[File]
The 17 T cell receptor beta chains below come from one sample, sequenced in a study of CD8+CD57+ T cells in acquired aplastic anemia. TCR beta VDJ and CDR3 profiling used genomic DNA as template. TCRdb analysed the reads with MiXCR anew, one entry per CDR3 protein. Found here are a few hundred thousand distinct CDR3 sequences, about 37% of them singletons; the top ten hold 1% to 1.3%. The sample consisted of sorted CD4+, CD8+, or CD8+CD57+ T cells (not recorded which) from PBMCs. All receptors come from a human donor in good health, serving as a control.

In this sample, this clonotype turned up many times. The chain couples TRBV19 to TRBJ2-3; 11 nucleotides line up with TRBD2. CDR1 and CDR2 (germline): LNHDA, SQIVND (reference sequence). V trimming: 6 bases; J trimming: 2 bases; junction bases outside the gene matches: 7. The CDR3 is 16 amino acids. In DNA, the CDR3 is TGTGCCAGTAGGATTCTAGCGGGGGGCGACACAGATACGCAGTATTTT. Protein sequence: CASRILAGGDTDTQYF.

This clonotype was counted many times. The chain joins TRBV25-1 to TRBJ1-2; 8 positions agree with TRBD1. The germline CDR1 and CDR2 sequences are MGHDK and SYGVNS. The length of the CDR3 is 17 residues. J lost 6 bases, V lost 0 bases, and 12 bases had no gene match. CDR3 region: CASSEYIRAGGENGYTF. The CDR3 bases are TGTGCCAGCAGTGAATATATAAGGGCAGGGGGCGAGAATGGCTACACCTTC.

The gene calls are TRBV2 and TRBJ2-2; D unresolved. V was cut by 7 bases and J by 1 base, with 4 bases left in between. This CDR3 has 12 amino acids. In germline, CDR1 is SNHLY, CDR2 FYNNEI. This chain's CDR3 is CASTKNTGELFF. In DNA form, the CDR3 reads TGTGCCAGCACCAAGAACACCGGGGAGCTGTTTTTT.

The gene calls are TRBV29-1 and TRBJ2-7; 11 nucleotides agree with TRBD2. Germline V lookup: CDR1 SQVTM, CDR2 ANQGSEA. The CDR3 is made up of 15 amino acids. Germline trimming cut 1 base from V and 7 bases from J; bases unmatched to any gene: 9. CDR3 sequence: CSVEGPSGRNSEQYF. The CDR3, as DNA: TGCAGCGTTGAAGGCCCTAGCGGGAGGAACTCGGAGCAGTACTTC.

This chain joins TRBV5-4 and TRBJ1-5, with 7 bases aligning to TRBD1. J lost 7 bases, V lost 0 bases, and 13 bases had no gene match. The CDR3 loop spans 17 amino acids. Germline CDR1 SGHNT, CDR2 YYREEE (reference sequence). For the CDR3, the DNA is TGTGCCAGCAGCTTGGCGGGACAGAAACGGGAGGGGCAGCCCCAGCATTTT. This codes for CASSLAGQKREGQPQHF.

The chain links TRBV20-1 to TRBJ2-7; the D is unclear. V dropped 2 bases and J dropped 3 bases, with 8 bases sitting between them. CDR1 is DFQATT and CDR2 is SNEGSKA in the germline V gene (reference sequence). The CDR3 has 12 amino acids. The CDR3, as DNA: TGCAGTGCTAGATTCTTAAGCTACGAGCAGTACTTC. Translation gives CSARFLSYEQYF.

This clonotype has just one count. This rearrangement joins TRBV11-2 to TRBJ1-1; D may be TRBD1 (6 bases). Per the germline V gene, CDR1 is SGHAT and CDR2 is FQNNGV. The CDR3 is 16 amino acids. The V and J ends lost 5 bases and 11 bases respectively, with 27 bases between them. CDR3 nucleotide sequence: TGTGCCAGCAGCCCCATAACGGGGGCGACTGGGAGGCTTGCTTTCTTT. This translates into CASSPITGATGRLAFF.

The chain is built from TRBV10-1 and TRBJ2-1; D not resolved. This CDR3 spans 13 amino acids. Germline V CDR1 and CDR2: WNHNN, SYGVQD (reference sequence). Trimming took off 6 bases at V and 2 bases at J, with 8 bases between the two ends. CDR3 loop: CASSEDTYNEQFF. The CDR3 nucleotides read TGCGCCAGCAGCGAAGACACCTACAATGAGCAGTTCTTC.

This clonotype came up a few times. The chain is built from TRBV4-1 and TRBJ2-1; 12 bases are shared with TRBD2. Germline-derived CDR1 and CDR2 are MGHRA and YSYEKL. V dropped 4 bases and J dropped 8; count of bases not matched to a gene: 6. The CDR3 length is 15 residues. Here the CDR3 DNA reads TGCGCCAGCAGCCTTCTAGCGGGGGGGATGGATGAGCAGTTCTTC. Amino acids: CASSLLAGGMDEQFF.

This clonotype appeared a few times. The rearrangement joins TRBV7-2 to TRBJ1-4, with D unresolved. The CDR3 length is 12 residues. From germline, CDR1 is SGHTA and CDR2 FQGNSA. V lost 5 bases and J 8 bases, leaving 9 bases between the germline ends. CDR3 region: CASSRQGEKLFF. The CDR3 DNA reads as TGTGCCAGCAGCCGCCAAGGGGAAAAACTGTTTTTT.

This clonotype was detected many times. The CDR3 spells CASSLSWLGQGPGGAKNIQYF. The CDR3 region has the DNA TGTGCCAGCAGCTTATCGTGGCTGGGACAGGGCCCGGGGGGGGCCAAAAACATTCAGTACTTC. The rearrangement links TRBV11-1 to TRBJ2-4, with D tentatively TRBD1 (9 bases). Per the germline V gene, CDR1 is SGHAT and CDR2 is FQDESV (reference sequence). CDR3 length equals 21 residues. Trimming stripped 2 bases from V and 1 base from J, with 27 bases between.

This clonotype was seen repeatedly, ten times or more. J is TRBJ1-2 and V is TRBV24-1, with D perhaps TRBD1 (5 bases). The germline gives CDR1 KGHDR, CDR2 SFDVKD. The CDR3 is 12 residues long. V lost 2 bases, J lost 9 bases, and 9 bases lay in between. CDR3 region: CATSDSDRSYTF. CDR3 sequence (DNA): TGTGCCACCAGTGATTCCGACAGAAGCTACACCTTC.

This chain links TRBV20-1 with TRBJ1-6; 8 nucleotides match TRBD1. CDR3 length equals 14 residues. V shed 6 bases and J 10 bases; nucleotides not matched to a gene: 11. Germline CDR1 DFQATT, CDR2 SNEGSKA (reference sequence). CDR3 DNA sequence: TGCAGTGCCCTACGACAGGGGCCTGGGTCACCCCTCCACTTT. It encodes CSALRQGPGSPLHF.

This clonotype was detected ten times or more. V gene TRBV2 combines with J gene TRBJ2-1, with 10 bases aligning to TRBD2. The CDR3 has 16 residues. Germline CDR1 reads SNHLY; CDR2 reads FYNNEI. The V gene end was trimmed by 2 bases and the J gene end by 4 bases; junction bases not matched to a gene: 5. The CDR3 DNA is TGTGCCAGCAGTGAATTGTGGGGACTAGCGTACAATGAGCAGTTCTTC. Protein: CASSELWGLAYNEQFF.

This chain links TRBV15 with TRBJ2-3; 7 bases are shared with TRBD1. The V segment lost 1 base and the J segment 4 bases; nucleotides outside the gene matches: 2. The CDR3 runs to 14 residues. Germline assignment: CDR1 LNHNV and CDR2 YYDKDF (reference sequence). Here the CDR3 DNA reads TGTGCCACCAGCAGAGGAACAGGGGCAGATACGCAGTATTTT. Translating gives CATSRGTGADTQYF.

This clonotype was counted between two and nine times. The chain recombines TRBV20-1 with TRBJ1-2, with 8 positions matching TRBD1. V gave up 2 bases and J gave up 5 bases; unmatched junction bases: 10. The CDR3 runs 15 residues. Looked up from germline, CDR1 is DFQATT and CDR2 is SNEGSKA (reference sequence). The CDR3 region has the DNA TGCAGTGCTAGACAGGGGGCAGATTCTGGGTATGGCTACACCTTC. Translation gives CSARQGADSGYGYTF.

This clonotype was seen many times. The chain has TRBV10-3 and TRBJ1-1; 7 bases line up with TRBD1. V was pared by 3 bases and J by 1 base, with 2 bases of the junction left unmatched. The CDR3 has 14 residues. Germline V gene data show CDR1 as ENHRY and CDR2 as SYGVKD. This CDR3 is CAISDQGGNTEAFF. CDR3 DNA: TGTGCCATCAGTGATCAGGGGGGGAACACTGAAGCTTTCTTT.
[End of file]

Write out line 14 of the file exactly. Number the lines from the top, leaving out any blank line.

This chain links TRBV20-1 with TRBJ1-6; 8 nucleotides match TRBD1. CDR3 length equals 14 residues. V shed 6 bases and J 10 bases; nucleotides not matched to a gene: 11. Germline CDR1 DFQATT, CDR2 SNEGSKA (reference sequence). CDR3 DNA sequence: TGCAGTGCCCTACGACAGGGGCCTGGGTCACCCCTCCACTTT. It encodes CSALRQGPGSPLHF.